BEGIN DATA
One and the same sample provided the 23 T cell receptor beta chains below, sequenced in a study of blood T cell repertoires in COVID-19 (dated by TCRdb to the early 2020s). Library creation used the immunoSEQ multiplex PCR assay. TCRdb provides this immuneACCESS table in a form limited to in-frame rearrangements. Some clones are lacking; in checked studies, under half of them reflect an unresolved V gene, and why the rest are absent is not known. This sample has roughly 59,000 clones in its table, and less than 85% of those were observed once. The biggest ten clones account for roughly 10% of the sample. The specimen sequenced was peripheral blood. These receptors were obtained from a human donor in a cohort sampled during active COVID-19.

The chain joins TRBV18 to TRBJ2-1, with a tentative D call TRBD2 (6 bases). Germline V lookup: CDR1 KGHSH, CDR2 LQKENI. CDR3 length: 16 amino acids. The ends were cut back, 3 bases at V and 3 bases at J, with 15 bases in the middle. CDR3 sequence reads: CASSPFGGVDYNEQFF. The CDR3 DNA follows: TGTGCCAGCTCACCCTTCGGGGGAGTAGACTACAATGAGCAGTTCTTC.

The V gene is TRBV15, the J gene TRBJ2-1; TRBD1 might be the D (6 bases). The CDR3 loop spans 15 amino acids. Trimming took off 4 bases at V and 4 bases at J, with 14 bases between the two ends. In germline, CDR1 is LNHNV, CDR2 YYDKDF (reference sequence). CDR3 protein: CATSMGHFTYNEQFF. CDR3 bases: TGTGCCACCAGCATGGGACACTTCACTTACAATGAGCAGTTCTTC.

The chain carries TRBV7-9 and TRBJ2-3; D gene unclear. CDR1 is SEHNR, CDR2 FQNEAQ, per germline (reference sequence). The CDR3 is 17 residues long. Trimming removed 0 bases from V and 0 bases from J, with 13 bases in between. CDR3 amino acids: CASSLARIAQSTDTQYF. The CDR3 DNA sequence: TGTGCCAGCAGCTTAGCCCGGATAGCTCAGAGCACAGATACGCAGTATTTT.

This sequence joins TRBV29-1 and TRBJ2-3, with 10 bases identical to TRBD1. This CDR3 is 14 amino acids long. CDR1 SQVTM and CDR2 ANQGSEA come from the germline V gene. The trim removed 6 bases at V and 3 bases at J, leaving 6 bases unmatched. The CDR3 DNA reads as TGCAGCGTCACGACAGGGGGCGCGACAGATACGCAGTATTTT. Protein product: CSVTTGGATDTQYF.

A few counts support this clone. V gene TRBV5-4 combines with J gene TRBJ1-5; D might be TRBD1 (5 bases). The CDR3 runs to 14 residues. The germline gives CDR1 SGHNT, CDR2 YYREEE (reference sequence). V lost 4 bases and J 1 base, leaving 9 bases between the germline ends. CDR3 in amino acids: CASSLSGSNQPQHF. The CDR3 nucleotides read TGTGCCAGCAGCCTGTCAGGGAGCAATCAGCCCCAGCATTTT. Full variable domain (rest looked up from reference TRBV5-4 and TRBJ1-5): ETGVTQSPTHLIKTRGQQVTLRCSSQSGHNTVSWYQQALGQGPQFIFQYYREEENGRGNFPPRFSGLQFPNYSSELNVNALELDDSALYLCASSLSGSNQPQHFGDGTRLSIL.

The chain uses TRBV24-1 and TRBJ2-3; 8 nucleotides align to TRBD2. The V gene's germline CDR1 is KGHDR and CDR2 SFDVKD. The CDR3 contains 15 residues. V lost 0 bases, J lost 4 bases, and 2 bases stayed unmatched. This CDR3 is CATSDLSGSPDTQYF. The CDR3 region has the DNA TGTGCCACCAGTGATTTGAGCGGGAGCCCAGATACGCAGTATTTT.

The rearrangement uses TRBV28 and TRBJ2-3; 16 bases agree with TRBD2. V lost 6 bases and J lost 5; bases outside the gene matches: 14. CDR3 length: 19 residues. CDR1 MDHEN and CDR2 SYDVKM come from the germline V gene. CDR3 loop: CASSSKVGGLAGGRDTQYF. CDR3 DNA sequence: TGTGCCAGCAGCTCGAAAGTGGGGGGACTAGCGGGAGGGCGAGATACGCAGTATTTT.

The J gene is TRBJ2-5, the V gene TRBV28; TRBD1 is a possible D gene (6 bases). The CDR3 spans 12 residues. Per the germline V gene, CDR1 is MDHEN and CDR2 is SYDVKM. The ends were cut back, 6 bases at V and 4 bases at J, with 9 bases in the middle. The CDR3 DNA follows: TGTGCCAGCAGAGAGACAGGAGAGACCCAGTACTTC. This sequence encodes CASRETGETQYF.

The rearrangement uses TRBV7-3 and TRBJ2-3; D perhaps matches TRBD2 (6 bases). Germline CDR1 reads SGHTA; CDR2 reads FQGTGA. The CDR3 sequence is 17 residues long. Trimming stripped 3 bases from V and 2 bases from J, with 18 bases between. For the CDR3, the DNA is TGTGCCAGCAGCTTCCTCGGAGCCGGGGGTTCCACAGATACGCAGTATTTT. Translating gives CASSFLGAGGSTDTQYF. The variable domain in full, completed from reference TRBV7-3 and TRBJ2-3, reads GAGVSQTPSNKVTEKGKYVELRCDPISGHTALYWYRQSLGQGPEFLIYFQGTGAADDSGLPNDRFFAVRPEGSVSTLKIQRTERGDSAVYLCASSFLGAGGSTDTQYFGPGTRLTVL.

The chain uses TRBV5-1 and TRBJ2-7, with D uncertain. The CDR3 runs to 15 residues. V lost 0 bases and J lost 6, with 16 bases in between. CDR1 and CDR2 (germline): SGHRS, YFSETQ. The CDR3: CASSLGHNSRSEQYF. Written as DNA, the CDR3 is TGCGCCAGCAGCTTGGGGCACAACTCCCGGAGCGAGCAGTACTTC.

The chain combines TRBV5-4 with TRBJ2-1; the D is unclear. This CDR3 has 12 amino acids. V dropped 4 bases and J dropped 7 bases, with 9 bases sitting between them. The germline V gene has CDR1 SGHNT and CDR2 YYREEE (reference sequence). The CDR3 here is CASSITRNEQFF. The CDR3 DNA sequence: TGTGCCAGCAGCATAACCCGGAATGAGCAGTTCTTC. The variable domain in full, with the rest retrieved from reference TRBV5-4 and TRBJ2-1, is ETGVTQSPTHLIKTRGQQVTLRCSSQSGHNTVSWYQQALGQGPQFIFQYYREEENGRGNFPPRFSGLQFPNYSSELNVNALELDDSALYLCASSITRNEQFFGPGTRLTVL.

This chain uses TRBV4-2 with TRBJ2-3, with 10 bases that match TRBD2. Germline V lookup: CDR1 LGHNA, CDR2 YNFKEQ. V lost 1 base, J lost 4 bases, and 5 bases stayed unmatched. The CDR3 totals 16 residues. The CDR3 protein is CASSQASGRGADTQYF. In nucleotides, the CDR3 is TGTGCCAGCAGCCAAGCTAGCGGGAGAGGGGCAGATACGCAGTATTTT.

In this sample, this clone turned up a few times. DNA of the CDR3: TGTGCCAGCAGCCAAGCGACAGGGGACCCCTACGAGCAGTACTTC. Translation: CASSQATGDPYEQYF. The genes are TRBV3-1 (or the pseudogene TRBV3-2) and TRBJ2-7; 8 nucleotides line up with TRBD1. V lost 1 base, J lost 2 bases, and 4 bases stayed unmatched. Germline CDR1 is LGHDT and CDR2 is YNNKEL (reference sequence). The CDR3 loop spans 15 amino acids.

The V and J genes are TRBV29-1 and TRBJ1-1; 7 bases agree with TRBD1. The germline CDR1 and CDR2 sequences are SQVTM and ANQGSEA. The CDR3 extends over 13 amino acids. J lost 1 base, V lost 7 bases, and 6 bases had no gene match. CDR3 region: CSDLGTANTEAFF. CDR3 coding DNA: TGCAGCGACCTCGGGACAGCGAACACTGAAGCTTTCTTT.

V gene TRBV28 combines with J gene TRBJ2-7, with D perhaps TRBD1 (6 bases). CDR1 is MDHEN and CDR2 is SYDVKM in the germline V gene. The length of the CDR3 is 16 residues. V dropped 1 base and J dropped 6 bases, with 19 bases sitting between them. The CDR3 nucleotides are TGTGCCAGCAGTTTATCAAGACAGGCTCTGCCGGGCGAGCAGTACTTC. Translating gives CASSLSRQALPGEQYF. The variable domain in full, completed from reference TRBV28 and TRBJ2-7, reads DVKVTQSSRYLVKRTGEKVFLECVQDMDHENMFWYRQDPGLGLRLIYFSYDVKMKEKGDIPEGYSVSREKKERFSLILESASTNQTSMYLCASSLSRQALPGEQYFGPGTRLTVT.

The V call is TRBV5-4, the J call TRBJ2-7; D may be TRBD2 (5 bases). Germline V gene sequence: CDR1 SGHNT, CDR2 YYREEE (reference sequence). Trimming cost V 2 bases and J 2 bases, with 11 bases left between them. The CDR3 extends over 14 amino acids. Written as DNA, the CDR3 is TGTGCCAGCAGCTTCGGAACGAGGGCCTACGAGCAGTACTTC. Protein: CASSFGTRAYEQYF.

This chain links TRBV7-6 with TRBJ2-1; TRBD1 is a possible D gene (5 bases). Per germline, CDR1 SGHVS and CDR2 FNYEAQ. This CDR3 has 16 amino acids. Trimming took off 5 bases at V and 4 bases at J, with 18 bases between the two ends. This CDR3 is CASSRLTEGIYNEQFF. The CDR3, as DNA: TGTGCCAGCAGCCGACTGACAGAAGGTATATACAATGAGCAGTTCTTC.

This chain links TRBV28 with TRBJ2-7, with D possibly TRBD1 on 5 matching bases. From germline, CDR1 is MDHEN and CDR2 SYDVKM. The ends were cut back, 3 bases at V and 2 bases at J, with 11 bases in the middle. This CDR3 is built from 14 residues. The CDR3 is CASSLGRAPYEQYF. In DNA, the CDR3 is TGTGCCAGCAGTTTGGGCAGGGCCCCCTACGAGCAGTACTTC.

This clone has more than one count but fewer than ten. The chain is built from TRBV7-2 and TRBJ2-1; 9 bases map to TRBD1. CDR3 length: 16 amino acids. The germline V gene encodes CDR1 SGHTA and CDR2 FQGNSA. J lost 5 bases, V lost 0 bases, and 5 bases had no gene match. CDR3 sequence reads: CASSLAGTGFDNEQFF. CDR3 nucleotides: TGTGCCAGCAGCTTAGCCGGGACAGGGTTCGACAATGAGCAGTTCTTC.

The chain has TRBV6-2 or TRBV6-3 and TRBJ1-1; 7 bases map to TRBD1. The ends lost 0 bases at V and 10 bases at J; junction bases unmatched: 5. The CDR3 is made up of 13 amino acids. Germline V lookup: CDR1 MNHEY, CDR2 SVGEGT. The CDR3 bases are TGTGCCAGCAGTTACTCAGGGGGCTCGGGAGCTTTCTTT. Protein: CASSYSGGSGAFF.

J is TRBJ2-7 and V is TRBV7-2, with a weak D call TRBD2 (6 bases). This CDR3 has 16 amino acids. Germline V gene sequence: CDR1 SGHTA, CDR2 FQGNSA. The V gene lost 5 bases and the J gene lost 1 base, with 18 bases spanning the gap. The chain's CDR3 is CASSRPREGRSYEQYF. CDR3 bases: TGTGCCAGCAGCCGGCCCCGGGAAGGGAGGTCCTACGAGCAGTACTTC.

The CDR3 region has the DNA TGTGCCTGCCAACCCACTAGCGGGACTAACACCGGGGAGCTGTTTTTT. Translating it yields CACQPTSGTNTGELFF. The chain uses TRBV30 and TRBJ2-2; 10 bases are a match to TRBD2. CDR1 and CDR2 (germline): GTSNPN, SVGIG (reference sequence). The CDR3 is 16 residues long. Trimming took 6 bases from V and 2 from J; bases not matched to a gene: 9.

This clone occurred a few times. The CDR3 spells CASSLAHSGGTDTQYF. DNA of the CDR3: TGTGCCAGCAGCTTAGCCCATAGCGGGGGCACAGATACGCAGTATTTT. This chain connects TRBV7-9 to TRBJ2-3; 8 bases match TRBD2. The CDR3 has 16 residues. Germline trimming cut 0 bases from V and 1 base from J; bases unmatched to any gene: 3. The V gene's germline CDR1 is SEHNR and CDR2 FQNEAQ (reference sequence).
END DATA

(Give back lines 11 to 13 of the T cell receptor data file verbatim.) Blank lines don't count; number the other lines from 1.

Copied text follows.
The chain uses TRBV5-1 and TRBJ2-7, with D uncertain. The CDR3 runs to 15 residues. V lost 0 bases and J lost 6, with 16 bases in between. CDR1 and CDR2 (germline): SGHRS, YFSETQ. The CDR3: CASSLGHNSRSEQYF. Written as DNA, the CDR3 is TGCGCCAGCAGCTTGGGGCACAACTCCCGGAGCGAGCAGTACTTC.

The chain combines TRBV5-4 with TRBJ2-1; the D is unclear. This CDR3 has 12 amino acids. V dropped 4 bases and J dropped 7 bases, with 9 bases sitting between them. The germline V gene has CDR1 SGHNT and CDR2 YYREEE (reference sequence). The CDR3 here is CASSITRNEQFF. The CDR3 DNA sequence: TGTGCCAGCAGCATAACCCGGAATGAGCAGTTCTTC. The variable domain in full, with the rest retrieved from reference TRBV5-4 and TRBJ2-1, is ETGVTQSPTHLIKTRGQQVTLRCSSQSGHNTVSWYQQALGQGPQFIFQYYREEENGRGNFPPRFSGLQFPNYSSELNVNALELDDSALYLCASSITRNEQFFGPGTRLTVL.

This chain uses TRBV4-2 with TRBJ2-3, with 10 bases that match TRBD2. Germline V lookup: CDR1 LGHNA, CDR2 YNFKEQ. V lost 1 base, J lost 4 bases, and 5 bases stayed unmatched. The CDR3 totals 16 residues. The CDR3 protein is CASSQASGRGADTQYF. In nucleotides, the CDR3 is TGTGCCAGCAGCCAAGCTAGCGGGAGAGGGGCAGATACGCAGTATTTT.